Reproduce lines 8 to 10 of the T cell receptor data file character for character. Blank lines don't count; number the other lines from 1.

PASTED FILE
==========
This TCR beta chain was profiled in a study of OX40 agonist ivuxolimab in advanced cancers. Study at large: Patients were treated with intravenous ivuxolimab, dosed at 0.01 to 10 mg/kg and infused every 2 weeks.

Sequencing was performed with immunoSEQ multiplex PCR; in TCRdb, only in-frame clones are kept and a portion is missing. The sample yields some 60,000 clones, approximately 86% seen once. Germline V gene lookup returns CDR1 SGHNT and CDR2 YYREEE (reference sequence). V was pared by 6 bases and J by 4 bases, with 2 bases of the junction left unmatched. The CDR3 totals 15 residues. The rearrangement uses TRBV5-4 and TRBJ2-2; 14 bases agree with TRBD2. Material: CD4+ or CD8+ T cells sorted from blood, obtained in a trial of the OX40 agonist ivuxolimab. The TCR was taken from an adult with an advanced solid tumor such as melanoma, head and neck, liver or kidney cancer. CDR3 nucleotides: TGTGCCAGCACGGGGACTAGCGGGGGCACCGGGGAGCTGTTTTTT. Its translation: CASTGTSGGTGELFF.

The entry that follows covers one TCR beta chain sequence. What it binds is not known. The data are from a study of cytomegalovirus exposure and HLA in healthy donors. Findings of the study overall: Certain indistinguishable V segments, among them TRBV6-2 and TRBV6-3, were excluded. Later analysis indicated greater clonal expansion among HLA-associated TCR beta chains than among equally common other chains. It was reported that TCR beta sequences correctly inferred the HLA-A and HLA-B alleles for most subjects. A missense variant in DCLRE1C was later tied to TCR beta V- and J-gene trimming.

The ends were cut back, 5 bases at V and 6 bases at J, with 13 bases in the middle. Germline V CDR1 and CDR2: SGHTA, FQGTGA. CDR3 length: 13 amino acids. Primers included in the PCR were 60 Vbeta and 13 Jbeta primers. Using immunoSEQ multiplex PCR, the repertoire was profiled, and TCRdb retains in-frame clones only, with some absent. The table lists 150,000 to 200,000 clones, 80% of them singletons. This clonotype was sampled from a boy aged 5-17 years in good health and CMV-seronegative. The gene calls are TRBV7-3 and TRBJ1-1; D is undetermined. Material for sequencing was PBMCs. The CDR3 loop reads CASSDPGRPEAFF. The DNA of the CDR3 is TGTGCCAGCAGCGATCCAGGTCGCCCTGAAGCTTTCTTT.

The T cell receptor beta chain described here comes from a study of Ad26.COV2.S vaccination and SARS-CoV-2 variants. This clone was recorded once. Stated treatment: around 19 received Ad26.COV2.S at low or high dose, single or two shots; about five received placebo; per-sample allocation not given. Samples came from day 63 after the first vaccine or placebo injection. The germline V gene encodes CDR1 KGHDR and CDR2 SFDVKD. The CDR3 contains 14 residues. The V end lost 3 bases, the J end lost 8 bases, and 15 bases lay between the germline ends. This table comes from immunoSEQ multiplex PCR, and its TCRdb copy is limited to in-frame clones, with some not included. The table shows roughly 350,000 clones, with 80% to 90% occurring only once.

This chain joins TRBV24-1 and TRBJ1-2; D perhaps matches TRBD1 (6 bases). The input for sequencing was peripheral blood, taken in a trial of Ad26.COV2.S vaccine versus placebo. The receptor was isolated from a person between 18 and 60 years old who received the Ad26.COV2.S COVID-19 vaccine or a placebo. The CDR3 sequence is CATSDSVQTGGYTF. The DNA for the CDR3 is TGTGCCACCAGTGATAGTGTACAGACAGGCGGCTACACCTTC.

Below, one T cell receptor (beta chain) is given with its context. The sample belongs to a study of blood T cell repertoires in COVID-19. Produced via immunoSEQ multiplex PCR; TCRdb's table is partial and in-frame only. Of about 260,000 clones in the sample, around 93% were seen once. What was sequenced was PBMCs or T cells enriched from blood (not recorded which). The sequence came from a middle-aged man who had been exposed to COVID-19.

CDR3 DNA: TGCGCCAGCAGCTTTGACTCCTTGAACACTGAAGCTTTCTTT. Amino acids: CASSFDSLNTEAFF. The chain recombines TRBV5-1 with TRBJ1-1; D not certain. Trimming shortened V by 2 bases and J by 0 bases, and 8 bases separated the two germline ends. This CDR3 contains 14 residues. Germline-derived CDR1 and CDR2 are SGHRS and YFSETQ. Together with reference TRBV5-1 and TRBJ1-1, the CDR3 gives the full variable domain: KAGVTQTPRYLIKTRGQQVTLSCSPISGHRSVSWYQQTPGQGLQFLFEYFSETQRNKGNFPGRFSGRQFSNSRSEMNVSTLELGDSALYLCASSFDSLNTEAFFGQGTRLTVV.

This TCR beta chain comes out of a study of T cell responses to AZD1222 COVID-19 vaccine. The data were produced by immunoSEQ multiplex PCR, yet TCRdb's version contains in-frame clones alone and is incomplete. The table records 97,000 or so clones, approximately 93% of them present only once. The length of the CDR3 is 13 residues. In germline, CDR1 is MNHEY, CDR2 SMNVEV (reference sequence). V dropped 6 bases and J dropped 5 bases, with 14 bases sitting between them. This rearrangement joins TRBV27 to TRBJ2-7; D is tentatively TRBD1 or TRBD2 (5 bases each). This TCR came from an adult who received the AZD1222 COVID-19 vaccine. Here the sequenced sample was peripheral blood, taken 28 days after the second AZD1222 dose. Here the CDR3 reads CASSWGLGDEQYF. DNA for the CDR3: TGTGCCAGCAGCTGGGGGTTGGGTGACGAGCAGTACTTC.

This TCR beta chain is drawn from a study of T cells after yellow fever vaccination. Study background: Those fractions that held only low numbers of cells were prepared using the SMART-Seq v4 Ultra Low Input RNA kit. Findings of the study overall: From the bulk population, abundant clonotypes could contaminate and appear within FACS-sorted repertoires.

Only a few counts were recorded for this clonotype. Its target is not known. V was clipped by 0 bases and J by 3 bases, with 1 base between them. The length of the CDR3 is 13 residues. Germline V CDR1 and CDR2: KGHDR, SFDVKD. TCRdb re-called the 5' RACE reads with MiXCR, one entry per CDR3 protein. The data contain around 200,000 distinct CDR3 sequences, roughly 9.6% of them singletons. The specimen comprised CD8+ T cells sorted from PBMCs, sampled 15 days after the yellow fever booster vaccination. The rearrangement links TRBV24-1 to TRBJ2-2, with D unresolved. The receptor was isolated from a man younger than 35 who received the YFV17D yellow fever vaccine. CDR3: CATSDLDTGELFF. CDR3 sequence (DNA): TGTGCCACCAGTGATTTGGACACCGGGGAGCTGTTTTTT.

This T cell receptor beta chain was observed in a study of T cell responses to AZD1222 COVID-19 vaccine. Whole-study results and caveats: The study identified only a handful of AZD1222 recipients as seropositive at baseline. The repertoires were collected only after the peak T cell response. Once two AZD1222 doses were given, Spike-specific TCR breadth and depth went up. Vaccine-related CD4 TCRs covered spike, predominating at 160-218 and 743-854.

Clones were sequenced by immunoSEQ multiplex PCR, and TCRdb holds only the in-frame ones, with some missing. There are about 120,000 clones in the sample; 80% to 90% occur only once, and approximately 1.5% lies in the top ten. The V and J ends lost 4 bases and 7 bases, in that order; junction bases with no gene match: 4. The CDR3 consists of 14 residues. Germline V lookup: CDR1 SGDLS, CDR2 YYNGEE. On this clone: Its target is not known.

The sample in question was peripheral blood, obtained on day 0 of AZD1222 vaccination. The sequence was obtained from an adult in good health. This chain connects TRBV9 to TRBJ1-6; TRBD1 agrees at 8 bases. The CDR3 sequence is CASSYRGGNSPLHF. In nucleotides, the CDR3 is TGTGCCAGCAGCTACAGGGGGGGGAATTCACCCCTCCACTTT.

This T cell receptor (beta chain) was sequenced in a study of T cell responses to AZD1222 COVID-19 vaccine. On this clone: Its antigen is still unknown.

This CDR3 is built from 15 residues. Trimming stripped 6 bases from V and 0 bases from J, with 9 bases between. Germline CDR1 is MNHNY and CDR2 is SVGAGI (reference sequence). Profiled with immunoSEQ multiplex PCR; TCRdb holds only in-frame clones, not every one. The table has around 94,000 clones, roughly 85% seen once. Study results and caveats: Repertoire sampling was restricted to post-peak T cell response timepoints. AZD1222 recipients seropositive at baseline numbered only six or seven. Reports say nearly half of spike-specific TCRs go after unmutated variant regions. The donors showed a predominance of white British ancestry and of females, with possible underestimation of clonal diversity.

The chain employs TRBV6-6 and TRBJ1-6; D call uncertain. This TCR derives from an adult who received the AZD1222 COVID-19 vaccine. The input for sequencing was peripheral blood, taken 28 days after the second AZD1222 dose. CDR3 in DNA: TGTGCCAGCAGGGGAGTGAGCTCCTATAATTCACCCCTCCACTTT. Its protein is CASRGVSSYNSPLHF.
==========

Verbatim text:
CDR3 DNA: TGCGCCAGCAGCTTTGACTCCTTGAACACTGAAGCTTTCTTT. Amino acids: CASSFDSLNTEAFF. The chain recombines TRBV5-1 with TRBJ1-1; D not certain. Trimming shortened V by 2 bases and J by 0 bases, and 8 bases separated the two germline ends. This CDR3 contains 14 residues. Germline-derived CDR1 and CDR2 are SGHRS and YFSETQ. Together with reference TRBV5-1 and TRBJ1-1, the CDR3 gives the full variable domain: KAGVTQTPRYLIKTRGQQVTLSCSPISGHRSVSWYQQTPGQGLQFLFEYFSETQRNKGNFPGRFSGRQFSNSRSEMNVSTLELGDSALYLCASSFDSLNTEAFFGQGTRLTVV.

This TCR beta chain comes out of a study of T cell responses to AZD1222 COVID-19 vaccine. The data were produced by immunoSEQ multiplex PCR, yet TCRdb's version contains in-frame clones alone and is incomplete. The table records 97,000 or so clones, approximately 93% of them present only once. The length of the CDR3 is 13 residues. In germline, CDR1 is MNHEY, CDR2 SMNVEV (reference sequence). V dropped 6 bases and J dropped 5 bases, with 14 bases sitting between them. This rearrangement joins TRBV27 to TRBJ2-7; D is tentatively TRBD1 or TRBD2 (5 bases each). This TCR came from an adult who received the AZD1222 COVID-19 vaccine. Here the sequenced sample was peripheral blood, taken 28 days after the second AZD1222 dose. Here the CDR3 reads CASSWGLGDEQYF. DNA for the CDR3: TGTGCCAGCAGCTGGGGGTTGGGTGACGAGCAGTACTTC.

This TCR beta chain is drawn from a study of T cells after yellow fever vaccination. Study background: Those fractions that held only low numbers of cells were prepared using the SMART-Seq v4 Ultra Low Input RNA kit. Findings of the study overall: From the bulk population, abundant clonotypes could contaminate and appear within FACS-sorted repertoires.